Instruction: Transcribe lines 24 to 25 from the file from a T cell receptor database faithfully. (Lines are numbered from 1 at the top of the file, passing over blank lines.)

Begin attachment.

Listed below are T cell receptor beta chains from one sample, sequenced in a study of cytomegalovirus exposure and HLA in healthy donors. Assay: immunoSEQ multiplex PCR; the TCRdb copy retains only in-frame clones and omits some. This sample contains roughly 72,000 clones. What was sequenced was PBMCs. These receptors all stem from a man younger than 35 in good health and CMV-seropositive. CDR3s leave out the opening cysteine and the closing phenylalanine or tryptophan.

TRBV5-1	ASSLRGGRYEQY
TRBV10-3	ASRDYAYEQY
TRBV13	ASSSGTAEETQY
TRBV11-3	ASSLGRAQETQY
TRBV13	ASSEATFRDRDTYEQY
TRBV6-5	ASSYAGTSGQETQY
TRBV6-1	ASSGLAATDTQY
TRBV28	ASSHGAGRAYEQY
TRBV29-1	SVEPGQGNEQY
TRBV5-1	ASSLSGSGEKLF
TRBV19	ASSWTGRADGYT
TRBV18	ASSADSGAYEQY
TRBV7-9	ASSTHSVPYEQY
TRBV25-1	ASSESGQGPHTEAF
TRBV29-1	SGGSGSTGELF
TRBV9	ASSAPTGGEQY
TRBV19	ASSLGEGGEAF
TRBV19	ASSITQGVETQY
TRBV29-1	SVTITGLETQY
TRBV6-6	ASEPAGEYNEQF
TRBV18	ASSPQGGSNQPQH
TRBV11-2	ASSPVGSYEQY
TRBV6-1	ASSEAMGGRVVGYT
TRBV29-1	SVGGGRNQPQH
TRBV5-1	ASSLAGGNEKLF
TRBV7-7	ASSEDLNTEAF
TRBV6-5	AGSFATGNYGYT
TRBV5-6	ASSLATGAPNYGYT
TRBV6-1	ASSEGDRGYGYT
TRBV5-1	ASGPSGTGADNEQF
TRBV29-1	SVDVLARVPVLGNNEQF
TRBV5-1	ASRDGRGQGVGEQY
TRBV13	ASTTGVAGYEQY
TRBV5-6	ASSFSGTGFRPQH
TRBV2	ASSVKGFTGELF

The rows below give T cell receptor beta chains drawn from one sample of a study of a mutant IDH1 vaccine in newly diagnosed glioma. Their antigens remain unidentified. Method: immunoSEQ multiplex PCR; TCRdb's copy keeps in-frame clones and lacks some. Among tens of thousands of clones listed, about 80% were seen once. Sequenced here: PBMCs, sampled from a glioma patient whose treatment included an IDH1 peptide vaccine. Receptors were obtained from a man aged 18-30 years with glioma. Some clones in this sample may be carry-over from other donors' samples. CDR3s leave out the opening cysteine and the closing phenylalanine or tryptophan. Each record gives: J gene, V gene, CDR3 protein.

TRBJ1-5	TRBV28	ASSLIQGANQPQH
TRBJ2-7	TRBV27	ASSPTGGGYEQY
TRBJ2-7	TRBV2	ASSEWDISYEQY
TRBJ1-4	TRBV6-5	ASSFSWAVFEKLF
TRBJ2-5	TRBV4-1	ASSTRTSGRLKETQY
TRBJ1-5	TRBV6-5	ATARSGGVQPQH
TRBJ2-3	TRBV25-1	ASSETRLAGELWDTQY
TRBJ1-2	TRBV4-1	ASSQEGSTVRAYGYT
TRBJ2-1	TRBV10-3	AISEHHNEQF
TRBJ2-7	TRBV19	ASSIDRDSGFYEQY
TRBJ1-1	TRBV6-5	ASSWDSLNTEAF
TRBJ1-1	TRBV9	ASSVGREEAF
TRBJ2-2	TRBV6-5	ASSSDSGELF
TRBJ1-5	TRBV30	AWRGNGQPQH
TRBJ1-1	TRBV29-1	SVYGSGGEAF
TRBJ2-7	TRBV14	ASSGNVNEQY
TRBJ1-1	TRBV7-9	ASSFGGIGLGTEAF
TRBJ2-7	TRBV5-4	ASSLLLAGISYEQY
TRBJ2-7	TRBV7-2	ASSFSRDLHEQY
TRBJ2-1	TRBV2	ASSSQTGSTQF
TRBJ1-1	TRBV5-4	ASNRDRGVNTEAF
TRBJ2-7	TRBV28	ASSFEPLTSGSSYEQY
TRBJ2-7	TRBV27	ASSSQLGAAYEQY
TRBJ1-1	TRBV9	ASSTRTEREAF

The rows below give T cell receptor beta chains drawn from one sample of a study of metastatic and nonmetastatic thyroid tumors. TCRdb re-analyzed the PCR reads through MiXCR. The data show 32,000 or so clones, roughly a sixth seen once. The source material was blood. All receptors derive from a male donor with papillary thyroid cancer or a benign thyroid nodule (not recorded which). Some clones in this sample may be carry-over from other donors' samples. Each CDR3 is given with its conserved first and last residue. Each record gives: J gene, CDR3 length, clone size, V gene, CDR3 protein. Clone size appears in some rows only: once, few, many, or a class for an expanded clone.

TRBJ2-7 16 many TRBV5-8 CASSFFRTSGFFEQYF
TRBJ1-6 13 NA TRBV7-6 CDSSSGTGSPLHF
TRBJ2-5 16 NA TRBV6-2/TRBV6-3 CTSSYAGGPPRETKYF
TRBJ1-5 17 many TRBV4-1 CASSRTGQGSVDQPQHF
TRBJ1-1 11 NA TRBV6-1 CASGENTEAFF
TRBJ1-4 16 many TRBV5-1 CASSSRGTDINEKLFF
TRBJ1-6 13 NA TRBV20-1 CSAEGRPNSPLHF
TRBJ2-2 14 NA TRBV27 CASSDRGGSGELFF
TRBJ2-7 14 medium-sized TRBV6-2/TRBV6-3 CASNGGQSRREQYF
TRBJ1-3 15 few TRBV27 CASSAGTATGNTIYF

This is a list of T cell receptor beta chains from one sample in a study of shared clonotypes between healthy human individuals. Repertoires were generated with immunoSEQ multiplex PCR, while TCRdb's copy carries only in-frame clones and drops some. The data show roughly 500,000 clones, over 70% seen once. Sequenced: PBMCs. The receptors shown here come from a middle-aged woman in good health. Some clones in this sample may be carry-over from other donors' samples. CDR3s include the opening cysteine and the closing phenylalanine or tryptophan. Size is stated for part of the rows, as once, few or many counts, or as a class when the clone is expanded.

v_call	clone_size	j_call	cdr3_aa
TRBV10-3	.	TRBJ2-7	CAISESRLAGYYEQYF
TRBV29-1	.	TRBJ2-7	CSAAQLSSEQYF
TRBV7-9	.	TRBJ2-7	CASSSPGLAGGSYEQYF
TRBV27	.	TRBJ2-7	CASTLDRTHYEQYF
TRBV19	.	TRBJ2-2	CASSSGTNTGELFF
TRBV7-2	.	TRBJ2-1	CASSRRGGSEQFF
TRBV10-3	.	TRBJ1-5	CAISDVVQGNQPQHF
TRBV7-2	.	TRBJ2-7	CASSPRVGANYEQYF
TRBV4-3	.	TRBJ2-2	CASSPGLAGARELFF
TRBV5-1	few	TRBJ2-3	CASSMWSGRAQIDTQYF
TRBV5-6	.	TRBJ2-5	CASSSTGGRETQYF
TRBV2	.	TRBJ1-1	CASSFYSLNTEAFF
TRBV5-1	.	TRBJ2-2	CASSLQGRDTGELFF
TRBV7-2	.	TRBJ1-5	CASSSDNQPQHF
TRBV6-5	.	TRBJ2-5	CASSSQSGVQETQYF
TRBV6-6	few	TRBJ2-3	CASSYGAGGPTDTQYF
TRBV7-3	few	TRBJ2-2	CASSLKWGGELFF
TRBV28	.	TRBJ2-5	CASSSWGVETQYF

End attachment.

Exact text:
TRBV6-1	ASSEAMGGRVVGYT
TRBV29-1	SVGGGRNQPQH